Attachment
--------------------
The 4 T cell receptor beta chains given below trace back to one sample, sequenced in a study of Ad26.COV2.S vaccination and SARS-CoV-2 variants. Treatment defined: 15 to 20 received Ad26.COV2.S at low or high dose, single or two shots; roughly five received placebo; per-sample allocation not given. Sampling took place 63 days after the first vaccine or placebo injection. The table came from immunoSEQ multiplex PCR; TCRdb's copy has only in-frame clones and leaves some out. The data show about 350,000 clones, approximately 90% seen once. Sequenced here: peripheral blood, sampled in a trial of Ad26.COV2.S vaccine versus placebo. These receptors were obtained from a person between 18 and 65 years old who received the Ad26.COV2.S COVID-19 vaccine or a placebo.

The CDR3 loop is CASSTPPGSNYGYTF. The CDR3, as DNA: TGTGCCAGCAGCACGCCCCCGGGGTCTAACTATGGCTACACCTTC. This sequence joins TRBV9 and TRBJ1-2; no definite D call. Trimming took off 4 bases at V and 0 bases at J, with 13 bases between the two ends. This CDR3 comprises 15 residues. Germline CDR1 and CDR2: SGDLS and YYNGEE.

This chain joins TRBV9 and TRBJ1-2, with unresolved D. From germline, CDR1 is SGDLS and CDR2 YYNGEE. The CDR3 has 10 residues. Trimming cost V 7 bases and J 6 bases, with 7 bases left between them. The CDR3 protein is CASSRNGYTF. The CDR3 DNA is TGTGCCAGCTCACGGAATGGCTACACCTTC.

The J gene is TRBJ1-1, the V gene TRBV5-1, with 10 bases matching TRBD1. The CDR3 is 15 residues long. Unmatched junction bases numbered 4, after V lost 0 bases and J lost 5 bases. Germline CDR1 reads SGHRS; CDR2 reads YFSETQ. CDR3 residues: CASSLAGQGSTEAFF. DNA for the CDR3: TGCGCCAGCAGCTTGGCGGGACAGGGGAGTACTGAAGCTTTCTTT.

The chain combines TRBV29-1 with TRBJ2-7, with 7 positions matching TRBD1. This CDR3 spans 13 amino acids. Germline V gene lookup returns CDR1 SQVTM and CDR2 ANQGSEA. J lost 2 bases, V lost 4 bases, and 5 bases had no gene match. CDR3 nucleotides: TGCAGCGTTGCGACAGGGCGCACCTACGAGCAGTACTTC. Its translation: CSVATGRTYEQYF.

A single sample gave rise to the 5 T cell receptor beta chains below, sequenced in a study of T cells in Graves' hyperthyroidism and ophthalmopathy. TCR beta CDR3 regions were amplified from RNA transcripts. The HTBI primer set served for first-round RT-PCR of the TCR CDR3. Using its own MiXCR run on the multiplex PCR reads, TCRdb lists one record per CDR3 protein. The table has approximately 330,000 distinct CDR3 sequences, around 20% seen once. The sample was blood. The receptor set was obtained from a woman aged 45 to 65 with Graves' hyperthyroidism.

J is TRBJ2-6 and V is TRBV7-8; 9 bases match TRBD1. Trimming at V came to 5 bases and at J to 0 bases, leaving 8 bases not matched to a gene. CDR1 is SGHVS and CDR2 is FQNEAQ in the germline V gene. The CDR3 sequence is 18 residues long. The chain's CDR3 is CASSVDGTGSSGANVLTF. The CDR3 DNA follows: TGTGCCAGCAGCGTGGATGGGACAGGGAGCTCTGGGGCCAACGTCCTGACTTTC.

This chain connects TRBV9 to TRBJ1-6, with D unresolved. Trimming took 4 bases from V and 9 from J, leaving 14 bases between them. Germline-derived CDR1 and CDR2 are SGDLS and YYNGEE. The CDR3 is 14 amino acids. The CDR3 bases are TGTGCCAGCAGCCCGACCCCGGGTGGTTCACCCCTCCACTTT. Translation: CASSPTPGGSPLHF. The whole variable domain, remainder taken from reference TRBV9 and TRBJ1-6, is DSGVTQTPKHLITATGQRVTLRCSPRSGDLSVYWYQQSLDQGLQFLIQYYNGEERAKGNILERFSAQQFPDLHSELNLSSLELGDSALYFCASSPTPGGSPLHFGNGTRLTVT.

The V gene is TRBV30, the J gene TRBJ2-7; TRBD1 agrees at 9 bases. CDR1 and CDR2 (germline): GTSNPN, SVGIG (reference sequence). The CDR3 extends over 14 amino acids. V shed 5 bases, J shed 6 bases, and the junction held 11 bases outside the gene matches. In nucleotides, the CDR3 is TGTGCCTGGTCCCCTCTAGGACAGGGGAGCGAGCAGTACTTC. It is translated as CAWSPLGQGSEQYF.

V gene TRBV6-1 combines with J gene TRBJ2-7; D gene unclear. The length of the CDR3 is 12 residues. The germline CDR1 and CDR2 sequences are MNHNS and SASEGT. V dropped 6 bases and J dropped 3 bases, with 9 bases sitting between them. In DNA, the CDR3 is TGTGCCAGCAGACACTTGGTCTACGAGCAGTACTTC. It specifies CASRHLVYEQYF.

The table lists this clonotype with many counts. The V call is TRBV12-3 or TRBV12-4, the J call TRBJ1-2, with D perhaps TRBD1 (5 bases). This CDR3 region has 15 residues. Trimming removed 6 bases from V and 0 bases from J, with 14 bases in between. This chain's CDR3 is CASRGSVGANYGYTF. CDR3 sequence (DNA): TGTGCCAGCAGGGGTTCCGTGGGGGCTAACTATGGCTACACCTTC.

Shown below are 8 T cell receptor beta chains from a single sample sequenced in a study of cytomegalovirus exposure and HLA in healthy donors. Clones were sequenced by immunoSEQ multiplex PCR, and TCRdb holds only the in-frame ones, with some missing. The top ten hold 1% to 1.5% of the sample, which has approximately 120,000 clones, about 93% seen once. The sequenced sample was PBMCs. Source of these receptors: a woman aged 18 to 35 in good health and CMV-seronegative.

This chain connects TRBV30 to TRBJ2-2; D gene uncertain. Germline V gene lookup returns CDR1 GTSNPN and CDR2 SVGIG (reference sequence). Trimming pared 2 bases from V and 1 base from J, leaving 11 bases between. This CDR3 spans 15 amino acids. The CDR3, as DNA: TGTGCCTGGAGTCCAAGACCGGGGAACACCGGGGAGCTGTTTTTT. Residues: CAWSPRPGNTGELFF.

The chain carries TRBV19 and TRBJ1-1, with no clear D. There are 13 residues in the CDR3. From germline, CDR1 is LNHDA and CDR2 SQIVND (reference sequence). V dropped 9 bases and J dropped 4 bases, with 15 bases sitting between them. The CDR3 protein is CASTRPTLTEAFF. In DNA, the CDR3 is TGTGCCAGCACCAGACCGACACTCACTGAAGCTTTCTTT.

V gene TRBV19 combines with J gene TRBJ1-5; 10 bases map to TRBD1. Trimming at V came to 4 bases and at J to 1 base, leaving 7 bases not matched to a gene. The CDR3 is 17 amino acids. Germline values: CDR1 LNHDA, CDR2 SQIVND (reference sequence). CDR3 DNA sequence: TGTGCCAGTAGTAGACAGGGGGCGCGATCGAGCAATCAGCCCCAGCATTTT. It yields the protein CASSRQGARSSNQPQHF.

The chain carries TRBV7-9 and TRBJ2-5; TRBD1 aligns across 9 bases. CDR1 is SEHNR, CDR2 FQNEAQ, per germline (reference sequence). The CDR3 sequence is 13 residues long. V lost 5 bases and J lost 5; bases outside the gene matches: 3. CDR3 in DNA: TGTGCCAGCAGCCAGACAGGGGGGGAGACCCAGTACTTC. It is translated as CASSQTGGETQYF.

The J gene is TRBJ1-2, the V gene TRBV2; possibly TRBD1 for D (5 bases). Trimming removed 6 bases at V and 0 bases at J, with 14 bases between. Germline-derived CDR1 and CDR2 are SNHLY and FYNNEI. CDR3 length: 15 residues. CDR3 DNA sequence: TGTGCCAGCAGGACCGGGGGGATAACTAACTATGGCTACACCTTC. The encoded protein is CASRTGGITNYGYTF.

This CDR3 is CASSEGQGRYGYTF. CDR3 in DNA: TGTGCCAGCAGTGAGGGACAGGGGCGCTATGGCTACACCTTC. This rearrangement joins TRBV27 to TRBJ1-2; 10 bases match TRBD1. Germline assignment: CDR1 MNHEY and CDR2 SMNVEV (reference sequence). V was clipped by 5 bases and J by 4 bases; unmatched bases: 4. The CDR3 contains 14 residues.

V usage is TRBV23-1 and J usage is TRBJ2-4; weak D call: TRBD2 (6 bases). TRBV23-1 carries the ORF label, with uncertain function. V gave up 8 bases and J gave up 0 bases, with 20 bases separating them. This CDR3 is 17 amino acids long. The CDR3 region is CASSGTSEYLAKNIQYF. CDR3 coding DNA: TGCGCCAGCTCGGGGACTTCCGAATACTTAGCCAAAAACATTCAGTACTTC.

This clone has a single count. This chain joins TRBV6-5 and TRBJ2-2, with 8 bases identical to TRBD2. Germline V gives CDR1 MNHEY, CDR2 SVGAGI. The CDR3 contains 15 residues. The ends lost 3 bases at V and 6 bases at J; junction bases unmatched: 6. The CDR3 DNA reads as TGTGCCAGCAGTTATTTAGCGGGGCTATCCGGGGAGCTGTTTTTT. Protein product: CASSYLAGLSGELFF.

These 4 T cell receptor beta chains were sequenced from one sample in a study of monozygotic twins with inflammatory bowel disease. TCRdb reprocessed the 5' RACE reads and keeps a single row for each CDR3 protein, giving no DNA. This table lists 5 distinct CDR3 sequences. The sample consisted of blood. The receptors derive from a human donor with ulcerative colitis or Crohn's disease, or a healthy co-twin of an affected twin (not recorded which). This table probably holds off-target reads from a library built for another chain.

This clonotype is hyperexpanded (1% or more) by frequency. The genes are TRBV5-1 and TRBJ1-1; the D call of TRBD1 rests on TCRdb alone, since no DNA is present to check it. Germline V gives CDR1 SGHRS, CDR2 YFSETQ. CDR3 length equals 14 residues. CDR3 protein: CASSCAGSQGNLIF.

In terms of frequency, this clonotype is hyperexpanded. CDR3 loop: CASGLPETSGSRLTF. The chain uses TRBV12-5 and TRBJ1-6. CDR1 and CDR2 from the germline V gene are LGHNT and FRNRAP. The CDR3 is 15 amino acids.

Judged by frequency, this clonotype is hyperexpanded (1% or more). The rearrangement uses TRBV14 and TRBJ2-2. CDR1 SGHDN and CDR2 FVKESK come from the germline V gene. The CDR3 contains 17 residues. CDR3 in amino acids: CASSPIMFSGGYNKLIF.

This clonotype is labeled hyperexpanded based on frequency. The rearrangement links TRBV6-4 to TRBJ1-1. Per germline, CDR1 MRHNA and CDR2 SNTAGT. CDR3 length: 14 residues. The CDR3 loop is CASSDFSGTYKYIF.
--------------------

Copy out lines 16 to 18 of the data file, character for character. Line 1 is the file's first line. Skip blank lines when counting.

The chain carries TRBV7-9 and TRBJ2-5; TRBD1 aligns across 9 bases. CDR1 is SEHNR, CDR2 FQNEAQ, per germline (reference sequence). The CDR3 sequence is 13 residues long. V lost 5 bases and J lost 5; bases outside the gene matches: 3. CDR3 in DNA: TGTGCCAGCAGCCAGACAGGGGGGGAGACCCAGTACTTC. It is translated as CASSQTGGETQYF.

The J gene is TRBJ1-2, the V gene TRBV2; possibly TRBD1 for D (5 bases). Trimming removed 6 bases at V and 0 bases at J, with 14 bases between. Germline-derived CDR1 and CDR2 are SNHLY and FYNNEI. CDR3 length: 15 residues. CDR3 DNA sequence: TGTGCCAGCAGGACCGGGGGGATAACTAACTATGGCTACACCTTC. The encoded protein is CASRTGGITNYGYTF.

This CDR3 is CASSEGQGRYGYTF. CDR3 in DNA: TGTGCCAGCAGTGAGGGACAGGGGCGCTATGGCTACACCTTC. This rearrangement joins TRBV27 to TRBJ1-2; 10 bases match TRBD1. Germline assignment: CDR1 MNHEY and CDR2 SMNVEV (reference sequence). V was clipped by 5 bases and J by 4 bases; unmatched bases: 4. The CDR3 contains 14 residues.